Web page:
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October 27, 2021

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Key questions facing Golden Knights as training camp gets underway

Golden Knights Beat Blues, 5-1, in St. Louis

Jeff Roberson/AP

Vegas Golden Knights’ Reilly Smith (19) controls the puck as St. Louis Blues’ Mackenzie MacEachern (28) defends during the second period of an NHL hockey game Saturday, March 13, 2021, in St. Louis.

Just like every year after the run to the Stanley Cup Final, the Golden Knights enter camp with massive expectations. They’ve been to the league semifinals the past two years and look poised to make another run this season.

But just like every year, questions surround the team. The Golden Knights report to training camp today and will hit the ice Thursday for their first official workout. They kick off the preseason Sunday at home.

With the 2021-22 season officially beginning, we take a look at a few questions surrounding the team, and what the Golden Knights will look to answer as they begin their fifth chase toward the Stanley Cup.

How will Robin Lehner fare as the starting goalie?

The biggest question all season is how the Golden Knights’ net holds up now that reigning Vezina Trophy winner Marc-Andre Fleury is a former Vegas goalie. He’s started 191 of the Golden Knights’ 291 all-time games, so seeing someone else play the majority of games will be jarring.

Enter Robin Lehner, the heir apparent since he was acquired in 2020. Lehner has spent the last three seasons with the Islanders, Blackhawks and Golden Knights, and while he played a majority (46) of the Islanders’ games in 2018-19, he hasn’t been the 1A without a 1B since 2017-18 with the Sabres. That season and the one before it are the only times in his 11-year career he’s started at least 50 games.

As long as he stays healthy, he’ll surpass that mark in 2021-22. Vegas’ depth chart behind him is Laurent Brossoit, a career backup, and Logan Thompson, last year’s AHL goalie of the year with eight minutes of NHL action to his name.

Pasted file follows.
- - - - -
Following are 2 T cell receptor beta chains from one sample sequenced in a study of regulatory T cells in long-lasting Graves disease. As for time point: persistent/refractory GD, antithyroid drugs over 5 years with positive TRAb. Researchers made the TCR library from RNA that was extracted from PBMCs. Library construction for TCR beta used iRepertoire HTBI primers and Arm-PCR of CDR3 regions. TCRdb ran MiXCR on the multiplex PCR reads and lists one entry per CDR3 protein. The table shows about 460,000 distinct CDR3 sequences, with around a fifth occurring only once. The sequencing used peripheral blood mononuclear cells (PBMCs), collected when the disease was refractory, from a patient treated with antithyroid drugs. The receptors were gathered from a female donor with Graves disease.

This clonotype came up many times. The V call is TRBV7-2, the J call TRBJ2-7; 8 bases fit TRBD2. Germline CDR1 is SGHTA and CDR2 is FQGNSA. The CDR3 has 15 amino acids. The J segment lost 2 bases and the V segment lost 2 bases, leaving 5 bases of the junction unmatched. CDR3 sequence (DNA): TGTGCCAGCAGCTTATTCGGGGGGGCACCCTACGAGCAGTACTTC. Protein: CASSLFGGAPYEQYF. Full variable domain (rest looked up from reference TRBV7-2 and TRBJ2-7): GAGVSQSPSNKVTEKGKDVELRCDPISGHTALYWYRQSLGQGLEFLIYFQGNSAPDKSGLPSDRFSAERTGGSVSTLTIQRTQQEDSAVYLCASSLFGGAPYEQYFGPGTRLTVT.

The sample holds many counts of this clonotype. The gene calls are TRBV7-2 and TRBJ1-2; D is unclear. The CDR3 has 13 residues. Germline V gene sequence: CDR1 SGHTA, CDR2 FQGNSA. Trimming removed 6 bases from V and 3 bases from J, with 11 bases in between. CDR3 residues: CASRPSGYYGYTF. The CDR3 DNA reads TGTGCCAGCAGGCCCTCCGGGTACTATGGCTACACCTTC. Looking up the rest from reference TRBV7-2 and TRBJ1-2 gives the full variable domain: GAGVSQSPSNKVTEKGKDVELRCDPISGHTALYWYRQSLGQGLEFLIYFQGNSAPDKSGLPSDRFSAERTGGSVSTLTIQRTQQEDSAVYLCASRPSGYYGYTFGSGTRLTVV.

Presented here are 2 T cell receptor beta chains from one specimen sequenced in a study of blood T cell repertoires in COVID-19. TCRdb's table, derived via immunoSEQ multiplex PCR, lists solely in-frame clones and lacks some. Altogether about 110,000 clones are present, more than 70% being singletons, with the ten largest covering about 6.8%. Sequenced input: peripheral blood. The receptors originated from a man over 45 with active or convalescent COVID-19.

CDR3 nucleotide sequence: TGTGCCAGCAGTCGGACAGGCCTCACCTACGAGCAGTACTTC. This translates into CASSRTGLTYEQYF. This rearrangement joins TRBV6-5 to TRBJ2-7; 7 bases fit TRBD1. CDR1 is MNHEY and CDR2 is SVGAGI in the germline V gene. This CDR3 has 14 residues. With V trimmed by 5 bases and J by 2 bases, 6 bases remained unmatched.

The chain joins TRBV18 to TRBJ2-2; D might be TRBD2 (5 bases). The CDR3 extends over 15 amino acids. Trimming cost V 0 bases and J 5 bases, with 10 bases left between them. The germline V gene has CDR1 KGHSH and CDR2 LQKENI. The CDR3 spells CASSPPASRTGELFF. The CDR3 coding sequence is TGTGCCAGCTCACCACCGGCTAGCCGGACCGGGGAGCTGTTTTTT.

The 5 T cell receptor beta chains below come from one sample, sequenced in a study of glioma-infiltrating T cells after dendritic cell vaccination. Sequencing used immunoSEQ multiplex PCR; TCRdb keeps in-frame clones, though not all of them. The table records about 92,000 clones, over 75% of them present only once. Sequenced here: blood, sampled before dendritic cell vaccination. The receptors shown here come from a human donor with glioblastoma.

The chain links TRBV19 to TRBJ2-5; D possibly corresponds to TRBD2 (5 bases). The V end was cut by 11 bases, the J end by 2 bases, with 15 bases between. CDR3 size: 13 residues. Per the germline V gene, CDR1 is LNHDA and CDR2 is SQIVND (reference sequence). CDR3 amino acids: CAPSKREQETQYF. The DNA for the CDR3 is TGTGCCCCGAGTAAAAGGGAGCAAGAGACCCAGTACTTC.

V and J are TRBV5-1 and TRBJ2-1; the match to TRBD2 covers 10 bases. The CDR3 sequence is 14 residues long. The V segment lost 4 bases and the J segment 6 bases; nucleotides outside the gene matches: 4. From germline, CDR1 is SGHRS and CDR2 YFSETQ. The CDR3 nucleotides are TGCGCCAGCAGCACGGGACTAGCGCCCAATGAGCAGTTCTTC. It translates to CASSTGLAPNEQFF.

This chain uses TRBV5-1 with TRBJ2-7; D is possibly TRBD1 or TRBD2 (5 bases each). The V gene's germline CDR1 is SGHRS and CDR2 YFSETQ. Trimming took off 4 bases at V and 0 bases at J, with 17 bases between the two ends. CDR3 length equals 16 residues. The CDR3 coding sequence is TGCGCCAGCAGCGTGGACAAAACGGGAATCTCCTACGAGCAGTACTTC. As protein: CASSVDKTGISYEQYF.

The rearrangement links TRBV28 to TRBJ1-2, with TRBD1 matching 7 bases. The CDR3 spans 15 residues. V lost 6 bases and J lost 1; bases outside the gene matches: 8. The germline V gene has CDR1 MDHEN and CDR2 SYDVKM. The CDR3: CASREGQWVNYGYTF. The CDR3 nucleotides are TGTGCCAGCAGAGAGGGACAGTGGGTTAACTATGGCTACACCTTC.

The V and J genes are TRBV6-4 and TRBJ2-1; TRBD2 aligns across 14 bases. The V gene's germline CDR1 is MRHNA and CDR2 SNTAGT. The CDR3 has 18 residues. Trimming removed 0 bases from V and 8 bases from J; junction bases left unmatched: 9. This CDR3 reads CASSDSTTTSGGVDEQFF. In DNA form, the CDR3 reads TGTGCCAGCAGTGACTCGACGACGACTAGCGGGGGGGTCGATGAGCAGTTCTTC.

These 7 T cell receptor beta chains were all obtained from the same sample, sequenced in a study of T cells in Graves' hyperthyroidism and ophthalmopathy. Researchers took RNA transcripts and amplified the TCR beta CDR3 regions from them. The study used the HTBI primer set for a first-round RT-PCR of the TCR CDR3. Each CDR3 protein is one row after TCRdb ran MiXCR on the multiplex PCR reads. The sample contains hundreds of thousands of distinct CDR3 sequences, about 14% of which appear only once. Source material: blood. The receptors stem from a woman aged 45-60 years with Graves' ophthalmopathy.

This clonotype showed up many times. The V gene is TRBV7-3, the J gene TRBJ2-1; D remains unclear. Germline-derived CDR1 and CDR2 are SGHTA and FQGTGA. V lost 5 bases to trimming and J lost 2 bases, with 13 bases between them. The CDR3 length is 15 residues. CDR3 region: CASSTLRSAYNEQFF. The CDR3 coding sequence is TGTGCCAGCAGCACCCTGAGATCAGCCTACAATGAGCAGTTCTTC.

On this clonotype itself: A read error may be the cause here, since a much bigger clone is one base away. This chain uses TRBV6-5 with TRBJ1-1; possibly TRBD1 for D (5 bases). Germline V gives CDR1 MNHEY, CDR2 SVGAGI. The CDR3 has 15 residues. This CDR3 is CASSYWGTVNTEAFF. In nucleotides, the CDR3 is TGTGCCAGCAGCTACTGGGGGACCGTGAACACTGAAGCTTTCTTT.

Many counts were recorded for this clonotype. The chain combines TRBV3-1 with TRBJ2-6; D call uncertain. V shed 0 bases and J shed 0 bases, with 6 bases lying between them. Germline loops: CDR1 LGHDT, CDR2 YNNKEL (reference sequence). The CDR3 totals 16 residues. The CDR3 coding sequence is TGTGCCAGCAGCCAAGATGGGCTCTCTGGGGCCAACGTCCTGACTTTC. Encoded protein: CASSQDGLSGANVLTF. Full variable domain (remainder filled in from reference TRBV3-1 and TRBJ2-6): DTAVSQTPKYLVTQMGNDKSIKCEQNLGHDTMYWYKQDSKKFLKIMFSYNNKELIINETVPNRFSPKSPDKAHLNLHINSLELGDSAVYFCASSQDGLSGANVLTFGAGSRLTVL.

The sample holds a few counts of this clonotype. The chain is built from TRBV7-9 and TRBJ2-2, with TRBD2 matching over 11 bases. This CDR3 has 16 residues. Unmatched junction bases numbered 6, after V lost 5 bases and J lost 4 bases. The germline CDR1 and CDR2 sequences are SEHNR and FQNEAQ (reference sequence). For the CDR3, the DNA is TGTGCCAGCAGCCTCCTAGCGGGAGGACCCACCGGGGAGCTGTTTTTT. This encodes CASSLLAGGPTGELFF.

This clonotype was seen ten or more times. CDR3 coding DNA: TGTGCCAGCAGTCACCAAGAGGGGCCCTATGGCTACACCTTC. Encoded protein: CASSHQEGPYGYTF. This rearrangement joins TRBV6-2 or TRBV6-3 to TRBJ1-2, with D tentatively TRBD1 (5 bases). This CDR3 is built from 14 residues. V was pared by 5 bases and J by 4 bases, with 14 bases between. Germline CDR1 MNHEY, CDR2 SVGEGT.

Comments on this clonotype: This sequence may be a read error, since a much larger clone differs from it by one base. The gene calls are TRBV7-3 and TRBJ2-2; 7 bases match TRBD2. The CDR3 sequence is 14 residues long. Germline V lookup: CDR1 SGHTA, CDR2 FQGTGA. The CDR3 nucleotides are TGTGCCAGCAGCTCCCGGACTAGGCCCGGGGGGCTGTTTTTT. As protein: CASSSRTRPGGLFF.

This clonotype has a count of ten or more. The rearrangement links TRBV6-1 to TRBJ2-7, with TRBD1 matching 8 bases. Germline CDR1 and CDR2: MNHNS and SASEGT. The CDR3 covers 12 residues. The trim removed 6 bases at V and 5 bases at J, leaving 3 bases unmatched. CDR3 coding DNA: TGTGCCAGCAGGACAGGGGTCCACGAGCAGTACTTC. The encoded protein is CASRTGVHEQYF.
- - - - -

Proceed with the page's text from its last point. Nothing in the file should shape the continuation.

Because he’s been splitting time with Thomas Greiss, Corey Crawford and Fleury, it’s gone underappreciated that Lehner has been one of the league’s best goalies over the past couple of seasons. He leads all goalies with 100 starts over the past three seasons with a .923 save percentage and tops the Goals Saved Above Expected leaderboard with 39.6, too.

Fans will miss Fleury, but Lehner has played at an elite level for years and will get his chance to be the unquestioned No. 1 in Vegas this season. The Golden Knights are counting on him seizing the opportunity.

Will Reilly Smith bounce back?

The Golden Knights' success last season obscured just how much one of their core forwards struggled. With just 25 points in 53 games, Reilly Smith turned in by far his least productive season in four years with Vegas, and only the third time in the last eight years he didn’t register at least half a point per game.

It’s particularly disappointing considering how strong his 2019-20 season was before COVID halted the season. In 71 games two years ago, Smith set a career-high with 27 goals, and his 54 points were on pace to set a career-best, too.

Last year in a pandemic-shortened season, he had 14 goals in 53 games, an 82-game pace of 22, which would sit around his career average. But the assists dried up — just 11, for a pace of 17 that dragged his 82-game points pace down to 38, which would have been the second-worst of his career. The advanced stats didn’t like his defense either, as Evolving Hockey rated him as one of Vegas’ worst even-strength forwards. The same model said he was worth minus-2.6 Goals Above Replacement, better only than Dylan Coghlan among all Golden Knights skaters.

There were some positives as the season went on, particularly at the end of the season. Smith had a hat trick on May 8, and nine points in the final seven games, then turned in a respectable 10 points in 19 playoff games.

He’s in the final year of his contract and will be motivated to play well for a new deal, whether it’s with Vegas or elsewhere. We’ve seen what Smith is capable of, and even at 30 a bounce-back season isn’t out of the question.